Standing at the pulpit, leading a congregation in song, Bill Crawford felt a familiar, foreboding numbness in his toes.
Within seconds, those toes curled down in his shoes like a bird clamping onto a wire. Pain spread through his feet and up his legs, twisting them to one side. He knew what came next: Uncontrollable muscles cramping and twisting his body and neck.
Trying to stop this “full-body charley horse,” Crawford laid down near the piano as the congregation kept singing.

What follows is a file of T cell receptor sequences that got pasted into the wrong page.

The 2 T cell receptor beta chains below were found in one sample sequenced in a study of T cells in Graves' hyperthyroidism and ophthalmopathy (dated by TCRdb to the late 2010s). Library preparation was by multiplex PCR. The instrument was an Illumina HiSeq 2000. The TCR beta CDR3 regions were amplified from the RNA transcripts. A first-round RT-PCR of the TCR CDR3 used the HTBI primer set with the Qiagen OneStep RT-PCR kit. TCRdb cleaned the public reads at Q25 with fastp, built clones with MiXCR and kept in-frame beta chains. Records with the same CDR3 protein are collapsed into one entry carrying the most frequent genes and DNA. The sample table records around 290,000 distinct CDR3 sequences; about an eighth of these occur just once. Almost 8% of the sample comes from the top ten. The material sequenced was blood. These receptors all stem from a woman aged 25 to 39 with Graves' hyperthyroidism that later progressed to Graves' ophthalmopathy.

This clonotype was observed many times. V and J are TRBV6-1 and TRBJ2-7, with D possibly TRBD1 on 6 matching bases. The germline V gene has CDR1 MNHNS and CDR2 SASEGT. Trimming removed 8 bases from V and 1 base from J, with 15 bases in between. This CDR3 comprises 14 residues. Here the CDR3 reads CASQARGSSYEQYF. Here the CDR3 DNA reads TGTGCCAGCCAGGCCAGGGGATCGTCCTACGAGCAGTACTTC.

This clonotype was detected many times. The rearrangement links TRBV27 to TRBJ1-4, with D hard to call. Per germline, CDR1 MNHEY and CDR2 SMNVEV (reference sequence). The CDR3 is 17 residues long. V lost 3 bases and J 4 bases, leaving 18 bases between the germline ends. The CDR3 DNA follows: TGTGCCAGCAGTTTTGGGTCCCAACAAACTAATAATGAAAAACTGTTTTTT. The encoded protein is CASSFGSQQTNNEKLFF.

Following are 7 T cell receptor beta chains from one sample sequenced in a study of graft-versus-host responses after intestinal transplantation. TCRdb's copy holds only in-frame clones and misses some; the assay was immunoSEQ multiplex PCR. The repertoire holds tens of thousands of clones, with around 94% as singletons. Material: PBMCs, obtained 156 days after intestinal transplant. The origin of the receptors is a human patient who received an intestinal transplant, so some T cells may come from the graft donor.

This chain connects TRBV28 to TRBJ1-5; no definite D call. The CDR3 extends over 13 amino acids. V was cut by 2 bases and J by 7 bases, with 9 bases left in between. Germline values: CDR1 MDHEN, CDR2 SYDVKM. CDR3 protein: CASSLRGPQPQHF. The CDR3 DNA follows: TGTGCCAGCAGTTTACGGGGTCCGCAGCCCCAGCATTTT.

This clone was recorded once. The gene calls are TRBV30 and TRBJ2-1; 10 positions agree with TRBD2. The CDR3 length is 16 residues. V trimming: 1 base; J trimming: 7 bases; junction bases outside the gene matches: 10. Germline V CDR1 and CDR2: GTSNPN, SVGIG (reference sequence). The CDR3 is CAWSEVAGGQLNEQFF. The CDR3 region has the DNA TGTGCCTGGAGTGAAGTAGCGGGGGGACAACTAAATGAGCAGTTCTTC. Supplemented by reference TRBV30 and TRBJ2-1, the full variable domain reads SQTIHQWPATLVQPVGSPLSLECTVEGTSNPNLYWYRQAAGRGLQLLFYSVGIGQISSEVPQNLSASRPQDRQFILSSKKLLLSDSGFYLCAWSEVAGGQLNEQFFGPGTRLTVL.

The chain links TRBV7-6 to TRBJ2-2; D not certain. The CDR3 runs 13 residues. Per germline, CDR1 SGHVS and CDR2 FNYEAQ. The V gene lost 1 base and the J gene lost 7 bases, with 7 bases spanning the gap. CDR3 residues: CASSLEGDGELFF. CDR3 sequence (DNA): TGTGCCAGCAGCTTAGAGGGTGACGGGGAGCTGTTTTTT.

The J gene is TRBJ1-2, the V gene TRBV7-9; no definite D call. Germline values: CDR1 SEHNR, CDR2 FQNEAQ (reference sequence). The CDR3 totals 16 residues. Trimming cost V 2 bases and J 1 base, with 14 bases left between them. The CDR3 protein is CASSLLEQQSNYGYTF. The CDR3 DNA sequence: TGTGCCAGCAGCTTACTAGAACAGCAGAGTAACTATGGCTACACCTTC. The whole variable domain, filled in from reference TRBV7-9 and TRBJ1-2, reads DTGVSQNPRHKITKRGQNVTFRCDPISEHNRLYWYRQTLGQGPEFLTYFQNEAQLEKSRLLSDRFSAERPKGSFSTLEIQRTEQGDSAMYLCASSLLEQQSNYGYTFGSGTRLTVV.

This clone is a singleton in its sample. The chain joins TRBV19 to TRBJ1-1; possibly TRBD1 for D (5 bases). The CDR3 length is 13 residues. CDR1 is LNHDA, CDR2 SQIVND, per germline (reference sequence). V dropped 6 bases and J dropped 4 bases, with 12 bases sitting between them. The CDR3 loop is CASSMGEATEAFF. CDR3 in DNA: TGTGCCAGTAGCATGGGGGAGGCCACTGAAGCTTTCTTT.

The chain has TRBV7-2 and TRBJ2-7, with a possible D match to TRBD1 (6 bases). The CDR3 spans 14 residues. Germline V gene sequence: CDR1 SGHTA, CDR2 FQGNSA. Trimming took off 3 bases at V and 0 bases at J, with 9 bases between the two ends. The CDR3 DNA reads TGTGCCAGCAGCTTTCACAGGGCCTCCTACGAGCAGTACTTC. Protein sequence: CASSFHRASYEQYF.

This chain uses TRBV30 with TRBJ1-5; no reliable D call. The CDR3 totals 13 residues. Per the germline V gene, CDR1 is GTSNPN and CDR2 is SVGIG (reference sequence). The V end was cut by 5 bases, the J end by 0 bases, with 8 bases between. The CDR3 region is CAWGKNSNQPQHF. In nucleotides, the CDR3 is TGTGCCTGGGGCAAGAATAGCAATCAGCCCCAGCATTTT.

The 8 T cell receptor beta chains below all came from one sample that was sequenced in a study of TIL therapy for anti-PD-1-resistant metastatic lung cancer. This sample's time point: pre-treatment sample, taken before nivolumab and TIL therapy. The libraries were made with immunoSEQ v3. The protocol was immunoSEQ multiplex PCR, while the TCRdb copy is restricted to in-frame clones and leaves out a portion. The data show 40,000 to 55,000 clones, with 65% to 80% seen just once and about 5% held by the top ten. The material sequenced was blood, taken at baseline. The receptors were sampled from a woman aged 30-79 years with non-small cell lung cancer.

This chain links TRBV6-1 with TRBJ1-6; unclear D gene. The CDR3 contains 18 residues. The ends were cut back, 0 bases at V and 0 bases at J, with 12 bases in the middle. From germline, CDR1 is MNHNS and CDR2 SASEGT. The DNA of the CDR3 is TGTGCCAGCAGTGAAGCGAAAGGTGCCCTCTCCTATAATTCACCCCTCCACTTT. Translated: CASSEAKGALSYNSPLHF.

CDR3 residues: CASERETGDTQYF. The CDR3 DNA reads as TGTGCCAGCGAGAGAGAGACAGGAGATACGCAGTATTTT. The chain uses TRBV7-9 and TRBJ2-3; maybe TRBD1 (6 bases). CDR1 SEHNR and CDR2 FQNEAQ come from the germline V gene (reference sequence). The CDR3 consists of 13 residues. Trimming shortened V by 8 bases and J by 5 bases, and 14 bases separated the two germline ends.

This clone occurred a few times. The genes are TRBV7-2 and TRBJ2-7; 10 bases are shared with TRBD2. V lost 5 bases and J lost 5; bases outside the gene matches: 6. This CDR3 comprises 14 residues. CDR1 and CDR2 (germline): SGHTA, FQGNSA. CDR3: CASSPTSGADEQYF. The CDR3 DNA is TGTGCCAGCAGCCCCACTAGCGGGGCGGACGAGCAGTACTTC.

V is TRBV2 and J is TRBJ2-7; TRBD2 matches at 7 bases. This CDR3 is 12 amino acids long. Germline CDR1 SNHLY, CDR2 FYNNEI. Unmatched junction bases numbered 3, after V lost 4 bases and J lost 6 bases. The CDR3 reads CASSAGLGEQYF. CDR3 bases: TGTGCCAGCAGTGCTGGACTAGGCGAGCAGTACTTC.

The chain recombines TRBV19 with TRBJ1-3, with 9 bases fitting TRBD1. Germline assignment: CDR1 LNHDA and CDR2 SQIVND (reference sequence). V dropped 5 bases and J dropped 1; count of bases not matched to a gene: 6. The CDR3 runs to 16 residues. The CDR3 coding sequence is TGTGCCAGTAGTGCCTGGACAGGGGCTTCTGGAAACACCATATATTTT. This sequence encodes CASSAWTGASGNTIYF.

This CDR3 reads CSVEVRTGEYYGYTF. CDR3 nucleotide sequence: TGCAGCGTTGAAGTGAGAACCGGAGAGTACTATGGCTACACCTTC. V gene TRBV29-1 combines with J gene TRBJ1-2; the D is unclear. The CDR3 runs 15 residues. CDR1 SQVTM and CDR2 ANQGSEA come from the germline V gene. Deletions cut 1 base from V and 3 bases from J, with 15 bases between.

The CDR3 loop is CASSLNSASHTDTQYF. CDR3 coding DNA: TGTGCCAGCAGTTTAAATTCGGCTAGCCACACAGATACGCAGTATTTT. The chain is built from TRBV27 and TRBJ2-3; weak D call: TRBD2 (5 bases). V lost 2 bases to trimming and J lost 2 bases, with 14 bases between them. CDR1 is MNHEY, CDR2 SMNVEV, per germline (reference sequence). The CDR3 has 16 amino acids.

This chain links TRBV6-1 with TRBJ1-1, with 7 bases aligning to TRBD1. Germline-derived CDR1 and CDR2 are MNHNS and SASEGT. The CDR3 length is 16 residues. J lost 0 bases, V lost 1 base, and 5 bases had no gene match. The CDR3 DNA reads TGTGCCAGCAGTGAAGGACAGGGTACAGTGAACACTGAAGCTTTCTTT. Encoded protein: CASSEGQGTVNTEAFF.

Such episodes were an all-too-common part of Crawford’s life with Parkinson’s disease until last year, when an experimental procedure at the University of Kentucky gave him back control of his body. The technique, part of a first-ever clinical trial, involves implanting pieces of a nerve from near a patient’s ankle into the brain during a neurosurgical procedure known as deep brain stimulation. It’s showing promise against the devastating movement disorder that proved the toughest foe for the late boxing legend and Louisville native Muhammad Ali – and millions of others.